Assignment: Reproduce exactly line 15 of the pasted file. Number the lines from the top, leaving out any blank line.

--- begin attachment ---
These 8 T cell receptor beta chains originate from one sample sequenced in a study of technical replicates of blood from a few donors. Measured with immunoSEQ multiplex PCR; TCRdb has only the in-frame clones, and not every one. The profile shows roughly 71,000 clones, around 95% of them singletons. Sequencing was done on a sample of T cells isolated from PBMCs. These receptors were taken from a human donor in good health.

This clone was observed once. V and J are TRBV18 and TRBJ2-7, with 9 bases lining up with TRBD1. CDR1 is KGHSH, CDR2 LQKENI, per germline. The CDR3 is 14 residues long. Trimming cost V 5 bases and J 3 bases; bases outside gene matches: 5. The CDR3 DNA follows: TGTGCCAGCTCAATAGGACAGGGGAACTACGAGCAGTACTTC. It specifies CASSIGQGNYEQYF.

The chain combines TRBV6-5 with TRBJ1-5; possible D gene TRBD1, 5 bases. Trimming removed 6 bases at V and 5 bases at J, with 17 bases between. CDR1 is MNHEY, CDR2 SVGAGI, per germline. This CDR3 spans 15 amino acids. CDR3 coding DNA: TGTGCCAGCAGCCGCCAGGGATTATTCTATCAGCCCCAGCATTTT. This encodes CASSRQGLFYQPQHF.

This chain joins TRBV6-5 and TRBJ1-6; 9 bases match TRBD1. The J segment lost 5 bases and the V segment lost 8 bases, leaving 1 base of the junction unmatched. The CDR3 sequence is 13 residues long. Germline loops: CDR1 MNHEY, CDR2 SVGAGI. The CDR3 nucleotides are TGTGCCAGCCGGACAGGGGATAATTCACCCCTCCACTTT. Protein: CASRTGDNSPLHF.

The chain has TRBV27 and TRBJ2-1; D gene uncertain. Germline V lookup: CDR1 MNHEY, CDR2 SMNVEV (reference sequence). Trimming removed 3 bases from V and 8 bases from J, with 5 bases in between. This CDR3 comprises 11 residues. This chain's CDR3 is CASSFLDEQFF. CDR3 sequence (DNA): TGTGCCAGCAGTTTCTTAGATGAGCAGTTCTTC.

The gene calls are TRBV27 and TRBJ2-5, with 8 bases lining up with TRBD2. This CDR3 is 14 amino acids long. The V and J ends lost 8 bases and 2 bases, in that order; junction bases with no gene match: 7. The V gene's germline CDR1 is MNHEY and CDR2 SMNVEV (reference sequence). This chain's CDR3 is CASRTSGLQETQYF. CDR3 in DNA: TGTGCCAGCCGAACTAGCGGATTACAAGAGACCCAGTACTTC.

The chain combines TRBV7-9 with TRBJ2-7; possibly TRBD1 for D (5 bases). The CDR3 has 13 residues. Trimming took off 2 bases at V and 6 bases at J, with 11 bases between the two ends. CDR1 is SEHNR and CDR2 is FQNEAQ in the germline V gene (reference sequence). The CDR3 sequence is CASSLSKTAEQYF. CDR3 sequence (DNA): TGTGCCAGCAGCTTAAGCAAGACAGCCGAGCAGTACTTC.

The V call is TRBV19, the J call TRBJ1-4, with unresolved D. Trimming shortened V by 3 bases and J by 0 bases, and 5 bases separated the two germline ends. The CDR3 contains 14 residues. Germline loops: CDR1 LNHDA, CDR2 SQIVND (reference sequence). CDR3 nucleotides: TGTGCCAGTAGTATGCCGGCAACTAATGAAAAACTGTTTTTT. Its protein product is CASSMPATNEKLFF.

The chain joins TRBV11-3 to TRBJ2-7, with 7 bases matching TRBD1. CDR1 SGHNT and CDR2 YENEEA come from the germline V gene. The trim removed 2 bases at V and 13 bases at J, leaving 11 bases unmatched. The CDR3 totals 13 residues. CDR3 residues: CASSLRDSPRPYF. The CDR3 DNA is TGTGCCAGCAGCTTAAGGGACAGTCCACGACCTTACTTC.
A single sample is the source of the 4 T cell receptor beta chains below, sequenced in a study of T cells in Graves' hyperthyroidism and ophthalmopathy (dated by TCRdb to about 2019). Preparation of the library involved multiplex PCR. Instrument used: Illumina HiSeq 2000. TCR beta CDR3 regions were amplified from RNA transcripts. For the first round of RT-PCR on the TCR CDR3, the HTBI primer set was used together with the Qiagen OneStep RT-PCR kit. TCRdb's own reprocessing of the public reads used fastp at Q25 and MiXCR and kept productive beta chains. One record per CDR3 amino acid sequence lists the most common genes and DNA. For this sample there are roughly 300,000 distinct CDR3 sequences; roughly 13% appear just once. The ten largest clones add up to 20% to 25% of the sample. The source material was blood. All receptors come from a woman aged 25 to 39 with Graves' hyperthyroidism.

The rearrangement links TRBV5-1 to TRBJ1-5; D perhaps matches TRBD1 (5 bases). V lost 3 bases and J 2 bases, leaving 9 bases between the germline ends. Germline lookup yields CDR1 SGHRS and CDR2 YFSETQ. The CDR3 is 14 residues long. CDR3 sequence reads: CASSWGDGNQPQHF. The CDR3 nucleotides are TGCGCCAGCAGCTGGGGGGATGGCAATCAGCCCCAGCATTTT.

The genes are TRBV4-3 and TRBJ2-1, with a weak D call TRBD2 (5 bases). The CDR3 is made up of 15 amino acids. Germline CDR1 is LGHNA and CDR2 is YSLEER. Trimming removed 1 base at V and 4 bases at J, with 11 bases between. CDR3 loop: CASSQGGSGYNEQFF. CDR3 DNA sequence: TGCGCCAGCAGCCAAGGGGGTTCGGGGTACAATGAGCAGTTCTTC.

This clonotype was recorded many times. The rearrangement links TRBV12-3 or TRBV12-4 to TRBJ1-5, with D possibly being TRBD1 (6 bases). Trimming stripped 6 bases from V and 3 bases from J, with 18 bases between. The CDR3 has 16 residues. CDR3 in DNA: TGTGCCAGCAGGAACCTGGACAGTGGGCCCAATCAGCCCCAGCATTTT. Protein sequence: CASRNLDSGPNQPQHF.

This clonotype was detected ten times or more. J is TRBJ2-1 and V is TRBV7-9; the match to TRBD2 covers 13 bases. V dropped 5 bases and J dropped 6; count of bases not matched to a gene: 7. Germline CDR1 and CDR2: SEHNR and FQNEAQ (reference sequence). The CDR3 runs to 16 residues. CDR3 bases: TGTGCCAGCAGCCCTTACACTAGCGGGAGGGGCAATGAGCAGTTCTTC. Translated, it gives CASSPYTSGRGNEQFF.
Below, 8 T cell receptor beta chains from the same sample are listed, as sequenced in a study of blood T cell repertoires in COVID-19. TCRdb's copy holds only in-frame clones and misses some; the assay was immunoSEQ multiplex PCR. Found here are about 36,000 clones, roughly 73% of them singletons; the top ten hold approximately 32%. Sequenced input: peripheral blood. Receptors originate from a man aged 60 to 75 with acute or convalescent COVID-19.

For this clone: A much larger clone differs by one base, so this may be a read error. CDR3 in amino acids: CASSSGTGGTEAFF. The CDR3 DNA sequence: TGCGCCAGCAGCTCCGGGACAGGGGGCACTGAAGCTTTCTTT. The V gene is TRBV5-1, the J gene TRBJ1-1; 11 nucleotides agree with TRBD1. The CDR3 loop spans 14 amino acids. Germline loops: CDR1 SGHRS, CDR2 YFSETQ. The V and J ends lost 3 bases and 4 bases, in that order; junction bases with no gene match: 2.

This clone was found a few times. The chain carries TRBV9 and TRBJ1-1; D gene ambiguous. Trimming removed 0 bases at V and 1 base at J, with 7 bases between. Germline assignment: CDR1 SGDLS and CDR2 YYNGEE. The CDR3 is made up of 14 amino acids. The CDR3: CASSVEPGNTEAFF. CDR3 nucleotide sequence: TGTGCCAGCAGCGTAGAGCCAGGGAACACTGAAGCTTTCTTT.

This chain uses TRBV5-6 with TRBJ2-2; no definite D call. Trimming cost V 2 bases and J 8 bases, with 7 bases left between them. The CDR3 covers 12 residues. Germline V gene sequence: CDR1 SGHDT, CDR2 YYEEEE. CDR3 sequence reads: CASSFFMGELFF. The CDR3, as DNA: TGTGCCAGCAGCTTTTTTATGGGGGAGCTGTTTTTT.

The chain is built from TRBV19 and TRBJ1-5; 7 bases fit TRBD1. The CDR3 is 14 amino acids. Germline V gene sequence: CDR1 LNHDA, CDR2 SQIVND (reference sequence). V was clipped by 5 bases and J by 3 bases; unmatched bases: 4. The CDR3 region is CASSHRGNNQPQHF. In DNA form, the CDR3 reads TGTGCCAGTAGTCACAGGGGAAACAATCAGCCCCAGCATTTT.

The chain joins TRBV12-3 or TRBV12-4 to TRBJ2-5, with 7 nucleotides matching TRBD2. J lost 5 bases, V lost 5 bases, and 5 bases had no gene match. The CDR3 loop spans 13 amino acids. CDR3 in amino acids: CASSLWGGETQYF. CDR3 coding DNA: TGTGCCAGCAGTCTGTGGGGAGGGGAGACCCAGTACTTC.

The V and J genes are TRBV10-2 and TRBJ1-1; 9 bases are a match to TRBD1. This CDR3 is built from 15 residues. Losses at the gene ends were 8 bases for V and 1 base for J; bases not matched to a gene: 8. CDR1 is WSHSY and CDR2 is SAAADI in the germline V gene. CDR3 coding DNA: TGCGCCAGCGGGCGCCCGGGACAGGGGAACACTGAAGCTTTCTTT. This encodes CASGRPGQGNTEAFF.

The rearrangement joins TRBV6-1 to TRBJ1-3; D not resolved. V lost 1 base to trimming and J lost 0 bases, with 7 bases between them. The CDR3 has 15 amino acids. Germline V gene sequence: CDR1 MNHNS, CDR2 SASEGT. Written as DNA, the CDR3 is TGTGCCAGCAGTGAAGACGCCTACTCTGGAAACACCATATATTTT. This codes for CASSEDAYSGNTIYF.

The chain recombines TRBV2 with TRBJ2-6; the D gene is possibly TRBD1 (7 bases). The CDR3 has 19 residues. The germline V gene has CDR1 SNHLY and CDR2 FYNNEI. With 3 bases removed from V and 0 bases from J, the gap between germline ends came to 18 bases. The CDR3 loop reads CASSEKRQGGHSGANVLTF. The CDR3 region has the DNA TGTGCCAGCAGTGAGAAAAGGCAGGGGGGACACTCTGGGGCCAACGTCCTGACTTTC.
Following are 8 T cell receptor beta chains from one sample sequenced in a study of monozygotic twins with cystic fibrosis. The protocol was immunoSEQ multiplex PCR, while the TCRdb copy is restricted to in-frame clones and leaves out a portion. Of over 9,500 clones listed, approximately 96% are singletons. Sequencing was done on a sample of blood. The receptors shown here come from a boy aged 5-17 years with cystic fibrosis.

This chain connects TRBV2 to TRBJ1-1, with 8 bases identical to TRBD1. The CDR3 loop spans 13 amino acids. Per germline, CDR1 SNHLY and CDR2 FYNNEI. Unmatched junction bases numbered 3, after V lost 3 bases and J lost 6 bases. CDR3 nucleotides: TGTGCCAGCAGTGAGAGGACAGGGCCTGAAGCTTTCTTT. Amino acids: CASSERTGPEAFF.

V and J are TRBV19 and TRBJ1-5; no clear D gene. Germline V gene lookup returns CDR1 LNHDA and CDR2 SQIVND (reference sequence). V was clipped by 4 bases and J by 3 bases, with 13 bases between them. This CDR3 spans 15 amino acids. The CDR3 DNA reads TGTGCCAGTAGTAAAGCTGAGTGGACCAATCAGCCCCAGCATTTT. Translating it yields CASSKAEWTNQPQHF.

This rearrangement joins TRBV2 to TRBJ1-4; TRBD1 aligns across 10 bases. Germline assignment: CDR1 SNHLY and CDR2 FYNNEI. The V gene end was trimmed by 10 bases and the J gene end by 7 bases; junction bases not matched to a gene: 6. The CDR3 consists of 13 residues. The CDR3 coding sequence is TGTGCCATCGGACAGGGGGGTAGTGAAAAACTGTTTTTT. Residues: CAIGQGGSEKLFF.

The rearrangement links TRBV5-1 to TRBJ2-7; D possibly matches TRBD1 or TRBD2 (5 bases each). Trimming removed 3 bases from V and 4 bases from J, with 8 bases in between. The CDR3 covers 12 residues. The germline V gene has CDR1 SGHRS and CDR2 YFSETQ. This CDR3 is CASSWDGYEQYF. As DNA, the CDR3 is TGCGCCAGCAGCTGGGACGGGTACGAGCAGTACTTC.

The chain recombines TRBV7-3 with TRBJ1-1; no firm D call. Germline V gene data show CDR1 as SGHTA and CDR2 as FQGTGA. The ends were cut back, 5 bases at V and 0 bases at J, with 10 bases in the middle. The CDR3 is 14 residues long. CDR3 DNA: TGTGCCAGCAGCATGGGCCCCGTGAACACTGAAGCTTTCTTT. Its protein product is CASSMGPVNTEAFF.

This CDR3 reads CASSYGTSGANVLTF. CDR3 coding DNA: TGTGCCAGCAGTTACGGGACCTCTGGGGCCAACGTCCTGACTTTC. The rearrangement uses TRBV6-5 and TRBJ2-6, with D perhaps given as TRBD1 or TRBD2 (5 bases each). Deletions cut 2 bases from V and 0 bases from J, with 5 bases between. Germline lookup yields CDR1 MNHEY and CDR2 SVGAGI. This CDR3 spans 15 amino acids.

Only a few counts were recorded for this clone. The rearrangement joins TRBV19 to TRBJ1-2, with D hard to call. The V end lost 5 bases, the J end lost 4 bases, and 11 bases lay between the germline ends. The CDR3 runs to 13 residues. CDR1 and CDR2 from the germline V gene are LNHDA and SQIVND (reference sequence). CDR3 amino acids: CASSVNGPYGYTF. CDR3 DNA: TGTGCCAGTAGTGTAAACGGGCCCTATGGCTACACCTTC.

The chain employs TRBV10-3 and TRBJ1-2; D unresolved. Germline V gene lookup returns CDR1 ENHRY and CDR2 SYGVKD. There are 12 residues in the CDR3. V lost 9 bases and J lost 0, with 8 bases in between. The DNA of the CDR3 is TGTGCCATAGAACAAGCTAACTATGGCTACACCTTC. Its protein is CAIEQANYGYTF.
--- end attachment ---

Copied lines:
Below, 8 T cell receptor beta chains from the same sample are listed, as sequenced in a study of blood T cell repertoires in COVID-19. TCRdb's copy holds only in-frame clones and misses some; the assay was immunoSEQ multiplex PCR. Found here are about 36,000 clones, roughly 73% of them singletons; the top ten hold approximately 32%. Sequenced input: peripheral blood. Receptors originate from a man aged 60 to 75 with acute or convalescent COVID-19.